Saturday, July 26, 2008

Book Review: Reading Like a Writer

Author: Francine Prose
HarperCollins, 2006

Reviewed by Nannette Croce

Seems today there are far more ways for would-be writers to spend money than earn it. Writing courses, conferences, magazines, and books––oh so many books––and most of it ends up not being worth the price you paid. One thing I am always particularly careful about is books on writing, because reading a writer's reminiscences or having her tell you to do it her way, is rarely helpful in the real world, and exercises with no one to critique them are pretty useless. However, Reading Like a Writer is something all writers should learn to do, and something I have been woefully bad at.

This book really worked for me, mainly because Prose focuses on other writers' work and not her own and teaches us how to pick apart what we read. She made me aware of the decisions I make as I write and how to judge whether they work. She gets into all aspects of writing. You'd expect to find a chapter on dialogue in a book of this type and character and narration, but what about paragraphs?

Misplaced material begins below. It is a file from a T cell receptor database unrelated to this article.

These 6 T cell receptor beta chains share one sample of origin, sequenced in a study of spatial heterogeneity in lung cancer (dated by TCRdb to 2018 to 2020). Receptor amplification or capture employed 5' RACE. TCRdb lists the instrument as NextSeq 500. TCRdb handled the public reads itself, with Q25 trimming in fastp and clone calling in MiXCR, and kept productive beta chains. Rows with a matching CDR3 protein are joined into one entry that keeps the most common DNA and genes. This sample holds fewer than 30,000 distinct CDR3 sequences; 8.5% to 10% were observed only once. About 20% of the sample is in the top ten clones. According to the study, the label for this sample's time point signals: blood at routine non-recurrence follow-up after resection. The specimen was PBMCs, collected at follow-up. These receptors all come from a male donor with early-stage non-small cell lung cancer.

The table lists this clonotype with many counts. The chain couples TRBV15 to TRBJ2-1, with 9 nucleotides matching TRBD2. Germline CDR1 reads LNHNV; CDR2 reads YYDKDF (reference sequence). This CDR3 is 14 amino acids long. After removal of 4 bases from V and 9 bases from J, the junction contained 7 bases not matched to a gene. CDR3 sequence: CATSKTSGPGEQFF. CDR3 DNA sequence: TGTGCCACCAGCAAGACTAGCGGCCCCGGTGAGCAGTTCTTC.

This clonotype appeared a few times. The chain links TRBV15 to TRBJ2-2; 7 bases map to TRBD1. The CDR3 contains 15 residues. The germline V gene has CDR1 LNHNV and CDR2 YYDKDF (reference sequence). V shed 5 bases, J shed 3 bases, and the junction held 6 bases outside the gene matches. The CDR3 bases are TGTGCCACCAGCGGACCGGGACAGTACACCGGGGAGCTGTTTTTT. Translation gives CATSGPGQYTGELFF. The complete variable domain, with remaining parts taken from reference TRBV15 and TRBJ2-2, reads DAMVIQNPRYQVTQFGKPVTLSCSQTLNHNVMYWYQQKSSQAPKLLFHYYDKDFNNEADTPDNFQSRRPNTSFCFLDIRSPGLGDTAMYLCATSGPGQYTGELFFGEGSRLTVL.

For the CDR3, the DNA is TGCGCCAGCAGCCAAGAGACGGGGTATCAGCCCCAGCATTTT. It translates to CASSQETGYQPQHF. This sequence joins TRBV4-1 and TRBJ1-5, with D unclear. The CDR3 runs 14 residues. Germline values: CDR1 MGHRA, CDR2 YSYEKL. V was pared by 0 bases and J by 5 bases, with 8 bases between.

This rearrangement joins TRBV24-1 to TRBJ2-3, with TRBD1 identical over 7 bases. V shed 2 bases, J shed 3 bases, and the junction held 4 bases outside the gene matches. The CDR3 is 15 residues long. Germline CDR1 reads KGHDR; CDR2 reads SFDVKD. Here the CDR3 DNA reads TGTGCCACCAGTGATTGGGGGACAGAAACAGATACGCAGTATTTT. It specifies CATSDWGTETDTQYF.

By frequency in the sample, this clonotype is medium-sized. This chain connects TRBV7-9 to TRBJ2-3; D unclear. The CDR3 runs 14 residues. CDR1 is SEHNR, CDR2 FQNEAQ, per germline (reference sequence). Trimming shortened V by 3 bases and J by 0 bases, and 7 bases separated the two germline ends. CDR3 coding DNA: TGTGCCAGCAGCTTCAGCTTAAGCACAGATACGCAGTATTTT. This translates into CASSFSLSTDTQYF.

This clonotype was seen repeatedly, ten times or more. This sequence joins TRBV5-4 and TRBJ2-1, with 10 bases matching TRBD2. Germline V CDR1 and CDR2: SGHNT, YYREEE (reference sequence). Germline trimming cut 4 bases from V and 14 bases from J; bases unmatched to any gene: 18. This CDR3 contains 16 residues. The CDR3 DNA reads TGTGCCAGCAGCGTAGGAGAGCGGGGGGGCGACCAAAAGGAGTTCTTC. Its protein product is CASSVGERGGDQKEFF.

Prose quotes extensively––and I mean extensively––from other writers, sometimes a few pages worth, which may be one reason why she chose mostly older writers whose work is presumably in the public domain by now. That worked fine for me. Writers like Balzac and Chekhov endure for a reason, and I prefer actual examples to books that throw out references as though we've all read every piece of literature, foreign and domestic, ever written, and, of course, can clearly remember the specific changes of POV in Faulkner's Absolom, Absolom.

Unfortunately, in the final two chapters Prose falls into the old, "all rules are meant to be broken" routine that just muddies the waters she has navigated us through to that point. It also seemed a bit contrived, during a writing class she taught, that every week's lesson was followed by her reading of a Chekhov story that broke that rule. I could have done just as well to skip the final chapters except for the excerpts. Happily there are ten other chapters well worth reading and re-reading and trying out some of the techniques she points out.

Reading Like a Writer is one writing book I found to be worth the price.


Kathryn Magendie said...

I've stopped by to look around!

*waving to you*

Elaine Kelson said...

Nice review. I need to read the book myself and I'll be sure to read the first ten chapters so my inspiration won't be dampened at the end. (salute)


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